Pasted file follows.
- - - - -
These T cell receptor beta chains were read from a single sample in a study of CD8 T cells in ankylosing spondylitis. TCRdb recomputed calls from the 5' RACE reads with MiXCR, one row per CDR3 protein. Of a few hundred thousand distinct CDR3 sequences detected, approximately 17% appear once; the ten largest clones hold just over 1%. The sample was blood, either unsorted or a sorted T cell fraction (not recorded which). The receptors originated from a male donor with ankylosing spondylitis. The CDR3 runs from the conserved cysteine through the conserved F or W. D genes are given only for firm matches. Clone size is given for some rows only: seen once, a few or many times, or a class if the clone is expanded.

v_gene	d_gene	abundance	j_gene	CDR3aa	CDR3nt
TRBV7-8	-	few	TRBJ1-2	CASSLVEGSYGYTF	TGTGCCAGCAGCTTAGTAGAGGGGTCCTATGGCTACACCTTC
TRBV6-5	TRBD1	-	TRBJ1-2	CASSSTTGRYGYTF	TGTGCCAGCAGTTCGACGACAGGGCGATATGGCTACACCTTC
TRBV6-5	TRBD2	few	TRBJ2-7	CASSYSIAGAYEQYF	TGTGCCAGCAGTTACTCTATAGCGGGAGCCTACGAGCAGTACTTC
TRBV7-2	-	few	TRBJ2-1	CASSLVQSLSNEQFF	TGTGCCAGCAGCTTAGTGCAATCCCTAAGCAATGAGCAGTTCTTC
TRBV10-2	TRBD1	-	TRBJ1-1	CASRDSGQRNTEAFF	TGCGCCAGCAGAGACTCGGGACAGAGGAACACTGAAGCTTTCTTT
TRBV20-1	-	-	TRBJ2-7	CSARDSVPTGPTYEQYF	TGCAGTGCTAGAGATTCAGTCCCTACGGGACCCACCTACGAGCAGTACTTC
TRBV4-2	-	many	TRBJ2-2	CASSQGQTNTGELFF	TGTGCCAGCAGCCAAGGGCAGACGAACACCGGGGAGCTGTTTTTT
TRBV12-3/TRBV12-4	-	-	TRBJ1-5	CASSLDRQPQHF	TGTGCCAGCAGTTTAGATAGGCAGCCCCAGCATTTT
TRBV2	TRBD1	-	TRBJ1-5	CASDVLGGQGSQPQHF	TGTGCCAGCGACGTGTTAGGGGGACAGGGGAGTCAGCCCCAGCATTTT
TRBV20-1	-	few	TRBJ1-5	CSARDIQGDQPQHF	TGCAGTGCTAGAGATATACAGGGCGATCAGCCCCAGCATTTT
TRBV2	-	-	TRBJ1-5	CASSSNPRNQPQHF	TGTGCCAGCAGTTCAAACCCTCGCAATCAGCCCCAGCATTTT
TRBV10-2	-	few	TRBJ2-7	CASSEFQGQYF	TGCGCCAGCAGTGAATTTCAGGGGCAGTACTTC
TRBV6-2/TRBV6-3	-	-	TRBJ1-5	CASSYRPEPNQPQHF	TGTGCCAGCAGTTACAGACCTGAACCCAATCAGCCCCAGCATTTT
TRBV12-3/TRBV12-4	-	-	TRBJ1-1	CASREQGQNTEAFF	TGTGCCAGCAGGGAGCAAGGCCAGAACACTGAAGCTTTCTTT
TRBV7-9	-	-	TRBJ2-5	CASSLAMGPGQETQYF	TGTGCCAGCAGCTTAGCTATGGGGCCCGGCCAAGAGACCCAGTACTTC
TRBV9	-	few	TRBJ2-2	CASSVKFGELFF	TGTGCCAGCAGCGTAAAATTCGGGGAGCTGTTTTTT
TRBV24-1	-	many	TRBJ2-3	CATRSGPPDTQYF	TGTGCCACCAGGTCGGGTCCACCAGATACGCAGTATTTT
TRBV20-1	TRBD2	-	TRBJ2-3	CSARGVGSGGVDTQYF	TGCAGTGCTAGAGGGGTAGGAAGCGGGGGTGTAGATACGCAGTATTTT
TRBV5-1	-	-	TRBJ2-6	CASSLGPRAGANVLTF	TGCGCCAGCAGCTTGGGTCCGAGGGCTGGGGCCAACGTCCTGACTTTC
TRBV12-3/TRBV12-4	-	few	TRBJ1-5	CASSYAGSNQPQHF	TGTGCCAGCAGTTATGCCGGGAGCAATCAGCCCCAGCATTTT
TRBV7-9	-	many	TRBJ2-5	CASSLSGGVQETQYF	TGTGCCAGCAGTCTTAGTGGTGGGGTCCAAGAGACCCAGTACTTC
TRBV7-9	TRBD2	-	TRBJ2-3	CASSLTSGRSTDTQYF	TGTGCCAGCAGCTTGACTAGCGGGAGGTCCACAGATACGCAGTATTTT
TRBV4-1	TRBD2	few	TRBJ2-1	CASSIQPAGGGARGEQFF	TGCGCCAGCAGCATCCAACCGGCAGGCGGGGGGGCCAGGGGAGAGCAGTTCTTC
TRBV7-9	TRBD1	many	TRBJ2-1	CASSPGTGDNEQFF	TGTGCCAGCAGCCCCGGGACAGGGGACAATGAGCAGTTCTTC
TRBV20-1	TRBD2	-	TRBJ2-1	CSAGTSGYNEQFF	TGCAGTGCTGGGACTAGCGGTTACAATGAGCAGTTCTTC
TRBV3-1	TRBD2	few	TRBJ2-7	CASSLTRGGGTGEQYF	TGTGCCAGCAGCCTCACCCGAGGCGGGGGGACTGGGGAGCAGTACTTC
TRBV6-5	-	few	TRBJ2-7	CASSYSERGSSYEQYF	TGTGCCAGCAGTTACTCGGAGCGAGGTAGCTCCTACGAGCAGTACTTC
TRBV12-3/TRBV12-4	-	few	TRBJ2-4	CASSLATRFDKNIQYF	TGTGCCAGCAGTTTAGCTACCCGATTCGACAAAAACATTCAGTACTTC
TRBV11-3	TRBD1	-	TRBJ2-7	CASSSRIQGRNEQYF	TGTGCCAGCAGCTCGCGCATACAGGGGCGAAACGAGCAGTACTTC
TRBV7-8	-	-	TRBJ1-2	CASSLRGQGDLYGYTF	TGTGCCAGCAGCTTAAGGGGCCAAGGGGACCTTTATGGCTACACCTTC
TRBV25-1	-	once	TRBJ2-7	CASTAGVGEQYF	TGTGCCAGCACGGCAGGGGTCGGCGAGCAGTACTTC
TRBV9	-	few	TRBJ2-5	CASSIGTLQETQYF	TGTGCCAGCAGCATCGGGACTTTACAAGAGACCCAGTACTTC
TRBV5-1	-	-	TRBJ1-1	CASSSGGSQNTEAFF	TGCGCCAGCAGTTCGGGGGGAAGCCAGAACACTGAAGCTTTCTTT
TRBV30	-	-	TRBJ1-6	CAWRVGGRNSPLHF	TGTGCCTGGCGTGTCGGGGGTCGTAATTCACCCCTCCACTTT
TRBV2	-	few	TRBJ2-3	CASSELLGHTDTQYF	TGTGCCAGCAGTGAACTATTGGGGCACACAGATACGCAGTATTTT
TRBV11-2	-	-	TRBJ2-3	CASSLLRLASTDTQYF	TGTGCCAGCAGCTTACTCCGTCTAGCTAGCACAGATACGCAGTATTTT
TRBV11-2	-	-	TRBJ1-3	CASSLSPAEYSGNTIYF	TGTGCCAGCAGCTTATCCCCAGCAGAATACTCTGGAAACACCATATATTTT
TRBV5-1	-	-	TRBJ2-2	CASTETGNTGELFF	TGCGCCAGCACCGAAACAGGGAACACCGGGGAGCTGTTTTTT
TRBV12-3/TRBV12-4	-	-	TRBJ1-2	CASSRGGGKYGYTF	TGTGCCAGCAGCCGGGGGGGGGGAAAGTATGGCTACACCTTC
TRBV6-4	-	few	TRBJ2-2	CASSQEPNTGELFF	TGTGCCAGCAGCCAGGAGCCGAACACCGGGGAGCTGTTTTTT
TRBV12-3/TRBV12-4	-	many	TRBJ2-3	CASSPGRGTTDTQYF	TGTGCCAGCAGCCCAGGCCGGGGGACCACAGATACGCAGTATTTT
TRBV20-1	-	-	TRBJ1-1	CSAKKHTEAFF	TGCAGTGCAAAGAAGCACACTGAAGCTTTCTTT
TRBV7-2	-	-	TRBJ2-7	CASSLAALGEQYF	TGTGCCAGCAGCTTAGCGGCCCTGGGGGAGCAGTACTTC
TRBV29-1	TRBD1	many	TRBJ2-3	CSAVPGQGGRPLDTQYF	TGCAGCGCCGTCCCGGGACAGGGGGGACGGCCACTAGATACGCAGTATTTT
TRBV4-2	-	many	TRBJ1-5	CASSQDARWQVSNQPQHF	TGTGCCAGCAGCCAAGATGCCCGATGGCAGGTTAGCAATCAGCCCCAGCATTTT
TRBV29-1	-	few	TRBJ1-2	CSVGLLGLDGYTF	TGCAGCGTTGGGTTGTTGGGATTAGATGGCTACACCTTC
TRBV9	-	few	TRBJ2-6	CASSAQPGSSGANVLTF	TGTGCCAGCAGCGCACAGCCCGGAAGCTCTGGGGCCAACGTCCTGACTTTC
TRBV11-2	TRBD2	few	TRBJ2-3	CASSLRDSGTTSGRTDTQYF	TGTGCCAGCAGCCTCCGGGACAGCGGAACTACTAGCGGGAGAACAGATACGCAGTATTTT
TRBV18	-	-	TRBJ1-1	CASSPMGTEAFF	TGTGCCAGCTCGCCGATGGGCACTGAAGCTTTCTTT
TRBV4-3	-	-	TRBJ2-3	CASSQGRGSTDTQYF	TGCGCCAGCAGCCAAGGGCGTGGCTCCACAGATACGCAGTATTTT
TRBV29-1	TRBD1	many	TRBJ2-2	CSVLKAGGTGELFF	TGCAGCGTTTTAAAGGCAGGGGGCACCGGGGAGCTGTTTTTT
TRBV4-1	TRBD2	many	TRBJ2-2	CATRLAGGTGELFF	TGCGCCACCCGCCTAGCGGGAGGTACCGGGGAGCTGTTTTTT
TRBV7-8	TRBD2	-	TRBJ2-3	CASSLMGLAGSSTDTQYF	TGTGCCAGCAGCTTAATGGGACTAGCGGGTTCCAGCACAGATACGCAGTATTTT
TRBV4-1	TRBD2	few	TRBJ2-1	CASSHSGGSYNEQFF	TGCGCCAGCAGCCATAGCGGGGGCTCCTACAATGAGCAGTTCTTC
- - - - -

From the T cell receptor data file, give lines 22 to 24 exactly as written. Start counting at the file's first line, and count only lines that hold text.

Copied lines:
TRBV12-3/TRBV12-4	-	few	TRBJ1-5	CASSYAGSNQPQHF	TGTGCCAGCAGTTATGCCGGGAGCAATCAGCCCCAGCATTTT
TRBV7-9	-	many	TRBJ2-5	CASSLSGGVQETQYF	TGTGCCAGCAGTCTTAGTGGTGGGGTCCAAGAGACCCAGTACTTC
TRBV7-9	TRBD2	-	TRBJ2-3	CASSLTSGRSTDTQYF	TGTGCCAGCAGCTTGACTAGCGGGAGGTCCACAGATACGCAGTATTTT